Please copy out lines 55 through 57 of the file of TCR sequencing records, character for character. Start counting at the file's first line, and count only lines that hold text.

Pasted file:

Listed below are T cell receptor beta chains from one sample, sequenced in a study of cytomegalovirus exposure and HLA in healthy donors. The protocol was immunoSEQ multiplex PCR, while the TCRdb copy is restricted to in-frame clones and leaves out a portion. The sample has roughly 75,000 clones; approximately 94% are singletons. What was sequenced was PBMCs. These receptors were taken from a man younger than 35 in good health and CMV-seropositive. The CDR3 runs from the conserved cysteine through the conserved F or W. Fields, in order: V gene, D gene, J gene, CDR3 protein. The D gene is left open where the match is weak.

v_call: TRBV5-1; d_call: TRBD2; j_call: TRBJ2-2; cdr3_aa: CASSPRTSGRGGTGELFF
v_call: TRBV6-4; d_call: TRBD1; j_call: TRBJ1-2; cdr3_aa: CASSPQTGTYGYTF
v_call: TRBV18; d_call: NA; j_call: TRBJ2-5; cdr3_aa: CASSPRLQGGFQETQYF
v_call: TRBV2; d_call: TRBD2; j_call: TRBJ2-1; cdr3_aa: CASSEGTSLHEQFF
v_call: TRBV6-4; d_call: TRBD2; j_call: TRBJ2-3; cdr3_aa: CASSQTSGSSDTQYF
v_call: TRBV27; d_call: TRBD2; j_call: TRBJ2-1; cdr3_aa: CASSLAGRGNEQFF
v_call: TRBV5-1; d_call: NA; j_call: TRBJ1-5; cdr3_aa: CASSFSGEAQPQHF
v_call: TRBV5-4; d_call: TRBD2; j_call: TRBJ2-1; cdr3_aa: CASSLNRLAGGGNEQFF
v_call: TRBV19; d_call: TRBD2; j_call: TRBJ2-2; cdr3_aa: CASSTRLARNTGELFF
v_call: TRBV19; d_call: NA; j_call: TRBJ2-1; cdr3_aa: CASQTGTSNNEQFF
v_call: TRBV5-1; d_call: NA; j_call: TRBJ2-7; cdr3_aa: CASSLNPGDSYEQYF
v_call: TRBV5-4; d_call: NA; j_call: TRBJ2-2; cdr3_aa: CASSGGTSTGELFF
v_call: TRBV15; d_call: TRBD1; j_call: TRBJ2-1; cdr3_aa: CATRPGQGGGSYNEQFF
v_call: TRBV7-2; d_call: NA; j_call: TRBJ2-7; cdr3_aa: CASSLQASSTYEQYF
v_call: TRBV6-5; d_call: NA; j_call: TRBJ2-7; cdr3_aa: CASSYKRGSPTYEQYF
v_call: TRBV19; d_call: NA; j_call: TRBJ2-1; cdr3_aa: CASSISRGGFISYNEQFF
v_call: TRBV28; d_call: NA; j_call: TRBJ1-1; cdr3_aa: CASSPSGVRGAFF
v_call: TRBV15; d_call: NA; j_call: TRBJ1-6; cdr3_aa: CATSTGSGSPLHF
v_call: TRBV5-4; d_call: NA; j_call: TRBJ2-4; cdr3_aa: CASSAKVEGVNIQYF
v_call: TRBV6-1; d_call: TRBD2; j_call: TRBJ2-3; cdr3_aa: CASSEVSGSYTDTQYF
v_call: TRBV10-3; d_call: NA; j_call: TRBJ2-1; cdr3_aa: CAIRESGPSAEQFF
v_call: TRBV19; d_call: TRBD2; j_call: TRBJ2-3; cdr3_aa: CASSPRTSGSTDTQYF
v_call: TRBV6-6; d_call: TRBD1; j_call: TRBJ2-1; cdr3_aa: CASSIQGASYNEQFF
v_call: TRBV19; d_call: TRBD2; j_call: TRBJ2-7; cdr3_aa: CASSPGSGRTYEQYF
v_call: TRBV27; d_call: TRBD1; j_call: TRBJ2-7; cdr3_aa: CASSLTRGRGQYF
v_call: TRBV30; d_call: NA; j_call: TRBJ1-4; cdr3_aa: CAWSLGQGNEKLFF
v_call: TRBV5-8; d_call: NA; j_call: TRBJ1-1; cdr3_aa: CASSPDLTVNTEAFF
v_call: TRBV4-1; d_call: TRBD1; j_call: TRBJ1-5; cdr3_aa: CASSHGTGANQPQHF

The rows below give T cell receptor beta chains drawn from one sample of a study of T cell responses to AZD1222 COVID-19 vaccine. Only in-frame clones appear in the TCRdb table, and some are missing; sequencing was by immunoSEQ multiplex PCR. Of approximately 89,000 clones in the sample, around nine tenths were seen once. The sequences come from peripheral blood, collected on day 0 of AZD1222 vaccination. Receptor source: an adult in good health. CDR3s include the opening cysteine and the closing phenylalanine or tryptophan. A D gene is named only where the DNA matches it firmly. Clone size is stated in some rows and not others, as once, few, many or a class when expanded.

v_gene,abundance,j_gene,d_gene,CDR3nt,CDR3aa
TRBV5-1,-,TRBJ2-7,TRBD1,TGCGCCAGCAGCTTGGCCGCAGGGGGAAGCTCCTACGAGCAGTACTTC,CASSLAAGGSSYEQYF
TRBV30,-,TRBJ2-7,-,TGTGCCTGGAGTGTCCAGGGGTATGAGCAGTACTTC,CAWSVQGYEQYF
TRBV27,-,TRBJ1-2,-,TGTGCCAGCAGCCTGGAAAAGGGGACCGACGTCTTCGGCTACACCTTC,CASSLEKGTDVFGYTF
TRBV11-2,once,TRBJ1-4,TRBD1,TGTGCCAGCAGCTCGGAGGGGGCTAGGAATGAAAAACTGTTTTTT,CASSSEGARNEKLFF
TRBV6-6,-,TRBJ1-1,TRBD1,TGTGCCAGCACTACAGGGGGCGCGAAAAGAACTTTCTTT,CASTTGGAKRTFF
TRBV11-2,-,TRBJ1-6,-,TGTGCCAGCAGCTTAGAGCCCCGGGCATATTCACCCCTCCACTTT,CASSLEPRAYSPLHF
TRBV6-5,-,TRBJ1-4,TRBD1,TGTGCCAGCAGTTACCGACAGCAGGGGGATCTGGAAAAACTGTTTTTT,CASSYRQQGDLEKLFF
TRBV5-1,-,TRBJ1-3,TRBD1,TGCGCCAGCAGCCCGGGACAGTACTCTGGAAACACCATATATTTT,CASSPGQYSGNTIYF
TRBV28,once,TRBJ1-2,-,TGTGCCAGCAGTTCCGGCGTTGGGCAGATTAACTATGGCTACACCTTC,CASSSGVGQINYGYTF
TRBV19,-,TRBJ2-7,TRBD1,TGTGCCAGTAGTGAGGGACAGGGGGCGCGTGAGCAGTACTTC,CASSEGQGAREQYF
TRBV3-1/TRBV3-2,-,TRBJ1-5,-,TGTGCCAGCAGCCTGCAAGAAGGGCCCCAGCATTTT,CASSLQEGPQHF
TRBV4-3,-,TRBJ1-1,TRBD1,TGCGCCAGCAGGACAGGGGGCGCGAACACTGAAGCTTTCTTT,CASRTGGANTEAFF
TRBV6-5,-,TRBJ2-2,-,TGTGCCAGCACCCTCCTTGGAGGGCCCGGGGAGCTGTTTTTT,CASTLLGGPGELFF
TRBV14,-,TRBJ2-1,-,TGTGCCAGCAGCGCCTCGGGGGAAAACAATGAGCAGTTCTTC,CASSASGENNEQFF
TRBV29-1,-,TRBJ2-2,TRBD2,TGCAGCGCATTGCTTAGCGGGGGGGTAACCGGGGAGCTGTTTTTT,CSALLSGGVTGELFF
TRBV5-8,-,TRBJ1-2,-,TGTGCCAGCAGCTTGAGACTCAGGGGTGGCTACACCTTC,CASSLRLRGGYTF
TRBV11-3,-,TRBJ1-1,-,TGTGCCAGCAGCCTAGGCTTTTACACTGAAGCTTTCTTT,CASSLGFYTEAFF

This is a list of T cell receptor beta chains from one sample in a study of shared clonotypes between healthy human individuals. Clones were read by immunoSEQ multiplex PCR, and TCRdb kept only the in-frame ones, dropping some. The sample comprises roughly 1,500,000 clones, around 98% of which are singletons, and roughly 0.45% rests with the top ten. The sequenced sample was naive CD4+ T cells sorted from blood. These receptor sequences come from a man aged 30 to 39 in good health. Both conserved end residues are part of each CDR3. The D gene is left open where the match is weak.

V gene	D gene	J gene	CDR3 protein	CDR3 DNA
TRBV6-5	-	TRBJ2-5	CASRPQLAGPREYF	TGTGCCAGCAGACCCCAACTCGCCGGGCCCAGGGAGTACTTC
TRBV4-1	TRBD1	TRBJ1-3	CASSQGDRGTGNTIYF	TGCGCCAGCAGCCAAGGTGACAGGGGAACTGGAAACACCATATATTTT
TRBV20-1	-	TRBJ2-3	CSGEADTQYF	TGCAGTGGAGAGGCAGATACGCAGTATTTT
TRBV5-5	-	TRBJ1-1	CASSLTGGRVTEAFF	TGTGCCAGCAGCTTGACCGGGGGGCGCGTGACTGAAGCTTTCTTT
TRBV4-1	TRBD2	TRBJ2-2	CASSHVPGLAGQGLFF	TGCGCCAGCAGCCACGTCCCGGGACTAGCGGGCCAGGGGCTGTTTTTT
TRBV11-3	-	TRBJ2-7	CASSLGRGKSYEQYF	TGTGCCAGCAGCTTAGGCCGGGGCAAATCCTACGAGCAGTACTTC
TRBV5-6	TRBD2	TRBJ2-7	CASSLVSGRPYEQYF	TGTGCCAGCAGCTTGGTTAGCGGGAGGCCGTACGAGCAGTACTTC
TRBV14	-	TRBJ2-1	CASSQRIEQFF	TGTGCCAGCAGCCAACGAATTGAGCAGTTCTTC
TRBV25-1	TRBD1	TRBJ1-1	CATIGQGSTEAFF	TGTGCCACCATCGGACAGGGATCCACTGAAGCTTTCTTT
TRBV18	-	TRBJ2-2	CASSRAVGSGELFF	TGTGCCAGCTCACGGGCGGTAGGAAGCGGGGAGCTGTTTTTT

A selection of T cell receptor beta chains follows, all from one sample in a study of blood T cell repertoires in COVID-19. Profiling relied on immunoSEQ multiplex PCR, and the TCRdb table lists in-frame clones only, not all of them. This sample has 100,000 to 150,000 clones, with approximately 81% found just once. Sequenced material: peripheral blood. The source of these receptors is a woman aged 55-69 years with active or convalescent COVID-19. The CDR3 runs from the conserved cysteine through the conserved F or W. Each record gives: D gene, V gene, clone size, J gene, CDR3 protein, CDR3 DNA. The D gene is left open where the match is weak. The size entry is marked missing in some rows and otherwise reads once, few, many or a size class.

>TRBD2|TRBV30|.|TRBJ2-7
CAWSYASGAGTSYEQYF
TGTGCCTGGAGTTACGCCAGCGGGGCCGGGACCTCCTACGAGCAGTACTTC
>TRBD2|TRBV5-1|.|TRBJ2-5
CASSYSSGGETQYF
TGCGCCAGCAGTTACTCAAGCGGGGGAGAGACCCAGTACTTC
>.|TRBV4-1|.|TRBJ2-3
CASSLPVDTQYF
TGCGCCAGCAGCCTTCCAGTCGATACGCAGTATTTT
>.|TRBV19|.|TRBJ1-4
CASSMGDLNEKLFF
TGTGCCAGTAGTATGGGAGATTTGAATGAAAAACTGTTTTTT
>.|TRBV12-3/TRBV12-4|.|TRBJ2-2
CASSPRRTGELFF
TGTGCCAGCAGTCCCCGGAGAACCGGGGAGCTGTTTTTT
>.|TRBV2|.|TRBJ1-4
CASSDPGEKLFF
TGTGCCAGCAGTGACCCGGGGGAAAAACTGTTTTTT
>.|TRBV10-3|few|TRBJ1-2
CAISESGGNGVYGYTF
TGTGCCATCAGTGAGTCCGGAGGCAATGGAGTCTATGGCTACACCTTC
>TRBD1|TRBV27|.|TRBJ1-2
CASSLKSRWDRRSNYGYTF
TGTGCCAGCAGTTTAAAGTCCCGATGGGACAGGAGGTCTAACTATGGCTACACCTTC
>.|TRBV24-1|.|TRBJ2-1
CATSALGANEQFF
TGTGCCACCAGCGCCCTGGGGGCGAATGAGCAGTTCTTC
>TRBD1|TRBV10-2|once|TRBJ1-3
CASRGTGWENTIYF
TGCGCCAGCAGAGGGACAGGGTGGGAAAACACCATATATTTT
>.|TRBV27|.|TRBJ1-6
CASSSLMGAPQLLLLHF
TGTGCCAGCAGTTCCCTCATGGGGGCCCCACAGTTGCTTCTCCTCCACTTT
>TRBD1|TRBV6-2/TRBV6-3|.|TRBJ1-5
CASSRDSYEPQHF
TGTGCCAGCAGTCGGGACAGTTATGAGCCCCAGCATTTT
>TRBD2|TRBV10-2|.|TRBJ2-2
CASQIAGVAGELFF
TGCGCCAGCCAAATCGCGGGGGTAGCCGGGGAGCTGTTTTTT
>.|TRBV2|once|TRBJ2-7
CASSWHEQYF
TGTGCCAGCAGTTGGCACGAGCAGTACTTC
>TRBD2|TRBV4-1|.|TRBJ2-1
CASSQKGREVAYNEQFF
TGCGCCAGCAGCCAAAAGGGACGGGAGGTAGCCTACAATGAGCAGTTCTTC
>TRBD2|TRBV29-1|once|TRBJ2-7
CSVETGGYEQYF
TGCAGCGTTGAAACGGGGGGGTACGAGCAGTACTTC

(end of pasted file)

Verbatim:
TRBV4-1	TRBD2	TRBJ2-2	CASSHVPGLAGQGLFF	TGCGCCAGCAGCCACGTCCCGGGACTAGCGGGCCAGGGGCTGTTTTTT
TRBV11-3	-	TRBJ2-7	CASSLGRGKSYEQYF	TGTGCCAGCAGCTTAGGCCGGGGCAAATCCTACGAGCAGTACTTC
TRBV5-6	TRBD2	TRBJ2-7	CASSLVSGRPYEQYF	TGTGCCAGCAGCTTGGTTAGCGGGAGGCCGTACGAGCAGTACTTC